Results 1 - 9 of 9
Results 1 - 9 of 9. Search took: 0.015 seconds
|Sort by: date | relevance|
[en] Televisions (TVs) account for a significant portion of residential electricity consumption and global TV shipments are expected to continue to increase. We assess the market trends in the energy efficiency of TVs that are likely to occur without any additional policy intervention and estimate that TV efficiency will likely improve by over 60% by 2015 with savings potential of 45 terawatt-hours [TW h] per year in 2015, compared to today’s technology. We discuss various energy-efficiency improvement options and evaluate the cost effectiveness of three of them. At least one of these options improves efficiency by at least 20% cost effectively beyond ongoing market trends. We provide insights for policies and programs that can be used to accelerate the adoption of efficient technologies to further capture global energy savings potential from TVs which we estimate to be up to 23 TW h per year in 2015. - Highlights: • We analyze the impact of the recent TV market transition on TV energy consumption. • We review TV technology options that could be realized in the near future. • We assess the cost-effectiveness of selected energy-efficiency improvement options. • We estimate global electricity savings potential in selected scenarios. • We discuss possible directions of market transformation programs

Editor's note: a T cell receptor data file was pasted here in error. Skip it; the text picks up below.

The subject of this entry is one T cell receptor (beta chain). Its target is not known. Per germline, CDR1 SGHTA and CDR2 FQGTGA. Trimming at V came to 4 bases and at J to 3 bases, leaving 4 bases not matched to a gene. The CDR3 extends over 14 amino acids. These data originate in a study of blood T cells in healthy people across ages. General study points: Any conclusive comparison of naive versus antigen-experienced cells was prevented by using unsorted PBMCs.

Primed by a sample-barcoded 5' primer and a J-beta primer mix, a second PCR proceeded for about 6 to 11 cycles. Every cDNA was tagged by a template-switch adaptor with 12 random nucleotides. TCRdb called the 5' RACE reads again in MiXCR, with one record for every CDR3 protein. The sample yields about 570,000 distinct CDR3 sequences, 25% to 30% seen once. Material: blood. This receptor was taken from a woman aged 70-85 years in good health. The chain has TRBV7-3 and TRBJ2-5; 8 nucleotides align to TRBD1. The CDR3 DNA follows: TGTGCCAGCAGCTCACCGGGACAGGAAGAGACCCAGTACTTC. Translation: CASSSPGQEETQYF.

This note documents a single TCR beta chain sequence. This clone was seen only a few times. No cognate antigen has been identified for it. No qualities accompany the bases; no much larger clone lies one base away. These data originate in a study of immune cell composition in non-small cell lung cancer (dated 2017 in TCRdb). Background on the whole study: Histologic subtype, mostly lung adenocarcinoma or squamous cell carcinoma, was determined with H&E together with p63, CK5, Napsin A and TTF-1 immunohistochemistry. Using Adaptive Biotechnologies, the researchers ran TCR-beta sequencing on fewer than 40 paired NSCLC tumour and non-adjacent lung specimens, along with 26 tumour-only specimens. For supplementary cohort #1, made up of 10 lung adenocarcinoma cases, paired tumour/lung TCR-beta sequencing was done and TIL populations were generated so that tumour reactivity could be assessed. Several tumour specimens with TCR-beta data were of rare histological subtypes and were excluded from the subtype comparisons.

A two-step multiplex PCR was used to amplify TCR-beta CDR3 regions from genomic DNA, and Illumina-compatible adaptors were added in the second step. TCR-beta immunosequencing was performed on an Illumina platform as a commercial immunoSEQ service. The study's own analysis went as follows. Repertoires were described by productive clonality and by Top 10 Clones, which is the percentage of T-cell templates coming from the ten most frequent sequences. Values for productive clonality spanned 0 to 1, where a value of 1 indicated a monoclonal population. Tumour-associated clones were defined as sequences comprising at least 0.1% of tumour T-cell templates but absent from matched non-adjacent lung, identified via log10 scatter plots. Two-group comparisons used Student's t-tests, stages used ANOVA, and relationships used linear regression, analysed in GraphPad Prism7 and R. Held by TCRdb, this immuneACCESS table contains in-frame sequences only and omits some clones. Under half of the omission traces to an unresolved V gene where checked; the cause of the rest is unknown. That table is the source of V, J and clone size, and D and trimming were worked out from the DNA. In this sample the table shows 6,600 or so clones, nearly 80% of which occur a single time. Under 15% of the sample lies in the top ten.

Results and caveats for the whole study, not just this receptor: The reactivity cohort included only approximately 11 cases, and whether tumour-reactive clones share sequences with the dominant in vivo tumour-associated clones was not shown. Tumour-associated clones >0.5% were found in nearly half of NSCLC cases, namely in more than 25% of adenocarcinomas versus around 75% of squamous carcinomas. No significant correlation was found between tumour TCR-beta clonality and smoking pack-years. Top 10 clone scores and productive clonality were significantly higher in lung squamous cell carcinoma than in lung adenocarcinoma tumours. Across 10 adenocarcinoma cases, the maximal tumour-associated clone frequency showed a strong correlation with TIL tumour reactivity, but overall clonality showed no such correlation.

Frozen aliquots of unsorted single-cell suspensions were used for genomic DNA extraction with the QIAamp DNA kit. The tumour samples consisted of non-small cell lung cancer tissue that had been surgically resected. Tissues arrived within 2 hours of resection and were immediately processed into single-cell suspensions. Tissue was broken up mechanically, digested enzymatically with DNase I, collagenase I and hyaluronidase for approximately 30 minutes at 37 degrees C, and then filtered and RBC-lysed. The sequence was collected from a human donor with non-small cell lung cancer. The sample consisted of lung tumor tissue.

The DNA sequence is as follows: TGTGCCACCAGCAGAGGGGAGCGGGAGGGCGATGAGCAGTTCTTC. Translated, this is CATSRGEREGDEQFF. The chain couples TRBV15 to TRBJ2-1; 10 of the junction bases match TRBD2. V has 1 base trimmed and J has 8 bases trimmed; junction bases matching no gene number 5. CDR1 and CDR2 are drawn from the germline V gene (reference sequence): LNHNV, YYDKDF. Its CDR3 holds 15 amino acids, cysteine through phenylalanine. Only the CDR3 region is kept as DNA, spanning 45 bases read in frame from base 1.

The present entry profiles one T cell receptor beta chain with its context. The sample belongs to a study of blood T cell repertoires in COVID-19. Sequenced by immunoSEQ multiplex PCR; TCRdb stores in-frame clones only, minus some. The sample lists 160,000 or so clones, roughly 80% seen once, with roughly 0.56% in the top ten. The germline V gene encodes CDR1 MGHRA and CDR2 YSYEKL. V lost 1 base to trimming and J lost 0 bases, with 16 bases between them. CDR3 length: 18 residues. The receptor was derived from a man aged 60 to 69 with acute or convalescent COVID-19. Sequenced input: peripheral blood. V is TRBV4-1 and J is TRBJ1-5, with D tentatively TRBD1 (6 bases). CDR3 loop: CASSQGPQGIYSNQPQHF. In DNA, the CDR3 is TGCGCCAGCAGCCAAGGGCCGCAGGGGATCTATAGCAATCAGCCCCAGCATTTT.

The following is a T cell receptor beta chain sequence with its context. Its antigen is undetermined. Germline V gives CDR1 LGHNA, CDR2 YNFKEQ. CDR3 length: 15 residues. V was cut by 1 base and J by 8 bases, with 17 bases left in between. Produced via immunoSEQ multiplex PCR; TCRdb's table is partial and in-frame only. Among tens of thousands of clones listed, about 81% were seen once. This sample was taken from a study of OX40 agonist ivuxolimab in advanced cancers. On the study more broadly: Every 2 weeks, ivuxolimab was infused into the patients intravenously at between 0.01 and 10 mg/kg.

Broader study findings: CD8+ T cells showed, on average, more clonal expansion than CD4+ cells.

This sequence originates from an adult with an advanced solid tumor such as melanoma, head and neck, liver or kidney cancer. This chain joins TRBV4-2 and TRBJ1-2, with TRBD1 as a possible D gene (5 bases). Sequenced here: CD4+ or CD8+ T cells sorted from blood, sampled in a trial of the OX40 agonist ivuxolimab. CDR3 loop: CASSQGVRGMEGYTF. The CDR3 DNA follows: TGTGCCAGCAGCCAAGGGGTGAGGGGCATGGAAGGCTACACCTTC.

[en] Incentives are policy tools that sway purchase, retail stocking, and production decisions toward energy-efficient products. Incentives complement mandatory standards and labeling policies by accelerating market penetration of products that are more energy efficient than required by existing standards and by preparing the market for more stringent future mandatory requirements. Incentives can be directed at different points in the appliance's supply chain; one point may be more effective than another depending on the technology's maturity and market penetration. This paper seeks to inform future policy and program design by categorizing the main elements of incentive programs from around the world. We identify advantages and disadvantages of program designs through a qualitative overview of incentive programs worldwide. We find that financial incentive programs have greater impact when they target highly efficient technologies with a small market share, and that program designs depend on the market barriers addressed, the target equipment, and the local market context. No program design is inherently superior to another. The key to successful program design and implementation is a thorough understanding of the market and identification of the most important local obstacles to the penetration of energy-efficient technologies. - Highlights: • We researched incentive programs design and implementation worldwide. • This paper seeks to inform future policy and program design. • We identify design and identify advantages and disadvantages. • We find that incentive programs have greater impact when they target highly efficient products. • Program designs depend on the market barriers addressed and the local market context